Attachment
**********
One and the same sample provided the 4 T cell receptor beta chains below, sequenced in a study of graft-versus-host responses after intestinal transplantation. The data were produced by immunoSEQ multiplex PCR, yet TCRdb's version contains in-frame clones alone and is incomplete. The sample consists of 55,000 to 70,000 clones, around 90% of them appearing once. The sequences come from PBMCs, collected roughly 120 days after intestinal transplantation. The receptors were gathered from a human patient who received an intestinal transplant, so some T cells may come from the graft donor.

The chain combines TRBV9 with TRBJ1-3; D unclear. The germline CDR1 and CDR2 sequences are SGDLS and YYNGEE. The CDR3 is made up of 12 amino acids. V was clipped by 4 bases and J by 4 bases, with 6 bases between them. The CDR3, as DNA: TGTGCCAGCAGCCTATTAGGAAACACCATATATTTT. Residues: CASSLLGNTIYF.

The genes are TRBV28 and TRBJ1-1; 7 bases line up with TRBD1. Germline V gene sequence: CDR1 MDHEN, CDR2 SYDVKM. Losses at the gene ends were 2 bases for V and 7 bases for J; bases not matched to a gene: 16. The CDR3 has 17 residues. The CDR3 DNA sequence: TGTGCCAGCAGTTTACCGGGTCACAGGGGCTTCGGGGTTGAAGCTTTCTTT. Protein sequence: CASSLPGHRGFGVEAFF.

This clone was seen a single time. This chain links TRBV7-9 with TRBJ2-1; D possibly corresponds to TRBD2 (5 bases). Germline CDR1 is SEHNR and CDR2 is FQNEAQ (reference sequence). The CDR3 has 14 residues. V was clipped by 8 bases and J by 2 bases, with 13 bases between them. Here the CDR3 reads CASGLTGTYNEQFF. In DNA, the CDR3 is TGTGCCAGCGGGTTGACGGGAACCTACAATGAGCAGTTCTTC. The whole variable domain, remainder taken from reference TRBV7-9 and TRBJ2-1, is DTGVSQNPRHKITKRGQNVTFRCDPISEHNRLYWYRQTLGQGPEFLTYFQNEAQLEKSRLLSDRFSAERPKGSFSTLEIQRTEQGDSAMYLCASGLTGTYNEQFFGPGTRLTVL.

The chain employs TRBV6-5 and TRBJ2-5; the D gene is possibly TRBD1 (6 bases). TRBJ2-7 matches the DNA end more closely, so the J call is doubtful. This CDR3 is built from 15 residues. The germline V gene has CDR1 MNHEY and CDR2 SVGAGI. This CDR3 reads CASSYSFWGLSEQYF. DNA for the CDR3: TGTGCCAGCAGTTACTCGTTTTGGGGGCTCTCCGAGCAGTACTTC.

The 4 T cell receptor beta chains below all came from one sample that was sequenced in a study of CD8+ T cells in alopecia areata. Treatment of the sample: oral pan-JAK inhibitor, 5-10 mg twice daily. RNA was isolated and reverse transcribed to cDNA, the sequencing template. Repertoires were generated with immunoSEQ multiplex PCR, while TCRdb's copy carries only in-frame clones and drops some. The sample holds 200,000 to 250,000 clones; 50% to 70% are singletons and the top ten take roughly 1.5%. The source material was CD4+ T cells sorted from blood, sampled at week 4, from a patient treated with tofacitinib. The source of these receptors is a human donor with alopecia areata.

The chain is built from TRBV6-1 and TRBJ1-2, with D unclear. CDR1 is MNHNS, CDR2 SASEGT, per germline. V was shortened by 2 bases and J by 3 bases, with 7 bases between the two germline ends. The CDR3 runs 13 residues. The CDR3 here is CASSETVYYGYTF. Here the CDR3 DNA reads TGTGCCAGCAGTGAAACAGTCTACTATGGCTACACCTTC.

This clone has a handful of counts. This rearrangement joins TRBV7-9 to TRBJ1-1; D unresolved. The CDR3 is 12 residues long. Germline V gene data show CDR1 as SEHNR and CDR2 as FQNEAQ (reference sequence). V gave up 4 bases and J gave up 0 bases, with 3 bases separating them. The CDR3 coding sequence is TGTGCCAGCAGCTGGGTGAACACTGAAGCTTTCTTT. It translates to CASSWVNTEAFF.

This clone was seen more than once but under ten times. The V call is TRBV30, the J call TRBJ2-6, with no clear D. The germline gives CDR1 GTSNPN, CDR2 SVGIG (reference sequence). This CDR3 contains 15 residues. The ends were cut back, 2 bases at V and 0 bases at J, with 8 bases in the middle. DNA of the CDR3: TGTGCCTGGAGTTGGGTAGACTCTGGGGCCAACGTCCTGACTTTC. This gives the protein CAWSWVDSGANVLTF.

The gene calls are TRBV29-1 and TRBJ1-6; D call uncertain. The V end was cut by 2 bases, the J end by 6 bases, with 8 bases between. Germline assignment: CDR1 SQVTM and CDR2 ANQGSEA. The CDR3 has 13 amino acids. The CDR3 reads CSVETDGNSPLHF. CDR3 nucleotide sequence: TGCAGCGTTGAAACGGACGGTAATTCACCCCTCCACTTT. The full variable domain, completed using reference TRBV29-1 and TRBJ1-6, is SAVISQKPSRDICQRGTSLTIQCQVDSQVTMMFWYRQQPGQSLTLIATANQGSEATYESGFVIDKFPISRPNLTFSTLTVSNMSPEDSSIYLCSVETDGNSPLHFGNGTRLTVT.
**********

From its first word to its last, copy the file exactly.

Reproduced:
One and the same sample provided the 4 T cell receptor beta chains below, sequenced in a study of graft-versus-host responses after intestinal transplantation. The data were produced by immunoSEQ multiplex PCR, yet TCRdb's version contains in-frame clones alone and is incomplete. The sample consists of 55,000 to 70,000 clones, around 90% of them appearing once. The sequences come from PBMCs, collected roughly 120 days after intestinal transplantation. The receptors were gathered from a human patient who received an intestinal transplant, so some T cells may come from the graft donor.

The chain combines TRBV9 with TRBJ1-3; D unclear. The germline CDR1 and CDR2 sequences are SGDLS and YYNGEE. The CDR3 is made up of 12 amino acids. V was clipped by 4 bases and J by 4 bases, with 6 bases between them. The CDR3, as DNA: TGTGCCAGCAGCCTATTAGGAAACACCATATATTTT. Residues: CASSLLGNTIYF.

The genes are TRBV28 and TRBJ1-1; 7 bases line up with TRBD1. Germline V gene sequence: CDR1 MDHEN, CDR2 SYDVKM. Losses at the gene ends were 2 bases for V and 7 bases for J; bases not matched to a gene: 16. The CDR3 has 17 residues. The CDR3 DNA sequence: TGTGCCAGCAGTTTACCGGGTCACAGGGGCTTCGGGGTTGAAGCTTTCTTT. Protein sequence: CASSLPGHRGFGVEAFF.

This clone was seen a single time. This chain links TRBV7-9 with TRBJ2-1; D possibly corresponds to TRBD2 (5 bases). Germline CDR1 is SEHNR and CDR2 is FQNEAQ (reference sequence). The CDR3 has 14 residues. V was clipped by 8 bases and J by 2 bases, with 13 bases between them. Here the CDR3 reads CASGLTGTYNEQFF. In DNA, the CDR3 is TGTGCCAGCGGGTTGACGGGAACCTACAATGAGCAGTTCTTC. The whole variable domain, remainder taken from reference TRBV7-9 and TRBJ2-1, is DTGVSQNPRHKITKRGQNVTFRCDPISEHNRLYWYRQTLGQGPEFLTYFQNEAQLEKSRLLSDRFSAERPKGSFSTLEIQRTEQGDSAMYLCASGLTGTYNEQFFGPGTRLTVL.

The chain employs TRBV6-5 and TRBJ2-5; the D gene is possibly TRBD1 (6 bases). TRBJ2-7 matches the DNA end more closely, so the J call is doubtful. This CDR3 is built from 15 residues. The germline V gene has CDR1 MNHEY and CDR2 SVGAGI. This CDR3 reads CASSYSFWGLSEQYF. DNA for the CDR3: TGTGCCAGCAGTTACTCGTTTTGGGGGCTCTCCGAGCAGTACTTC.

The 4 T cell receptor beta chains below all came from one sample that was sequenced in a study of CD8+ T cells in alopecia areata. Treatment of the sample: oral pan-JAK inhibitor, 5-10 mg twice daily. RNA was isolated and reverse transcribed to cDNA, the sequencing template. Repertoires were generated with immunoSEQ multiplex PCR, while TCRdb's copy carries only in-frame clones and drops some. The sample holds 200,000 to 250,000 clones; 50% to 70% are singletons and the top ten take roughly 1.5%. The source material was CD4+ T cells sorted from blood, sampled at week 4, from a patient treated with tofacitinib. The source of these receptors is a human donor with alopecia areata.

The chain is built from TRBV6-1 and TRBJ1-2, with D unclear. CDR1 is MNHNS, CDR2 SASEGT, per germline. V was shortened by 2 bases and J by 3 bases, with 7 bases between the two germline ends. The CDR3 runs 13 residues. The CDR3 here is CASSETVYYGYTF. Here the CDR3 DNA reads TGTGCCAGCAGTGAAACAGTCTACTATGGCTACACCTTC.

This clone has a handful of counts. This rearrangement joins TRBV7-9 to TRBJ1-1; D unresolved. The CDR3 is 12 residues long. Germline V gene data show CDR1 as SEHNR and CDR2 as FQNEAQ (reference sequence). V gave up 4 bases and J gave up 0 bases, with 3 bases separating them. The CDR3 coding sequence is TGTGCCAGCAGCTGGGTGAACACTGAAGCTTTCTTT. It translates to CASSWVNTEAFF.

This clone was seen more than once but under ten times. The V call is TRBV30, the J call TRBJ2-6, with no clear D. The germline gives CDR1 GTSNPN, CDR2 SVGIG (reference sequence). This CDR3 contains 15 residues. The ends were cut back, 2 bases at V and 0 bases at J, with 8 bases in the middle. DNA of the CDR3: TGTGCCTGGAGTTGGGTAGACTCTGGGGCCAACGTCCTGACTTTC. This gives the protein CAWSWVDSGANVLTF.

The gene calls are TRBV29-1 and TRBJ1-6; D call uncertain. The V end was cut by 2 bases, the J end by 6 bases, with 8 bases between. Germline assignment: CDR1 SQVTM and CDR2 ANQGSEA. The CDR3 has 13 amino acids. The CDR3 reads CSVETDGNSPLHF. CDR3 nucleotide sequence: TGCAGCGTTGAAACGGACGGTAATTCACCCCTCCACTTT. The full variable domain, completed using reference TRBV29-1 and TRBJ1-6, is SAVISQKPSRDICQRGTSLTIQCQVDSQVTMMFWYRQQPGQSLTLIATANQGSEATYESGFVIDKFPISRPNLTFSTLTVSNMSPEDSSIYLCSVETDGNSPLHFGNGTRLTVT.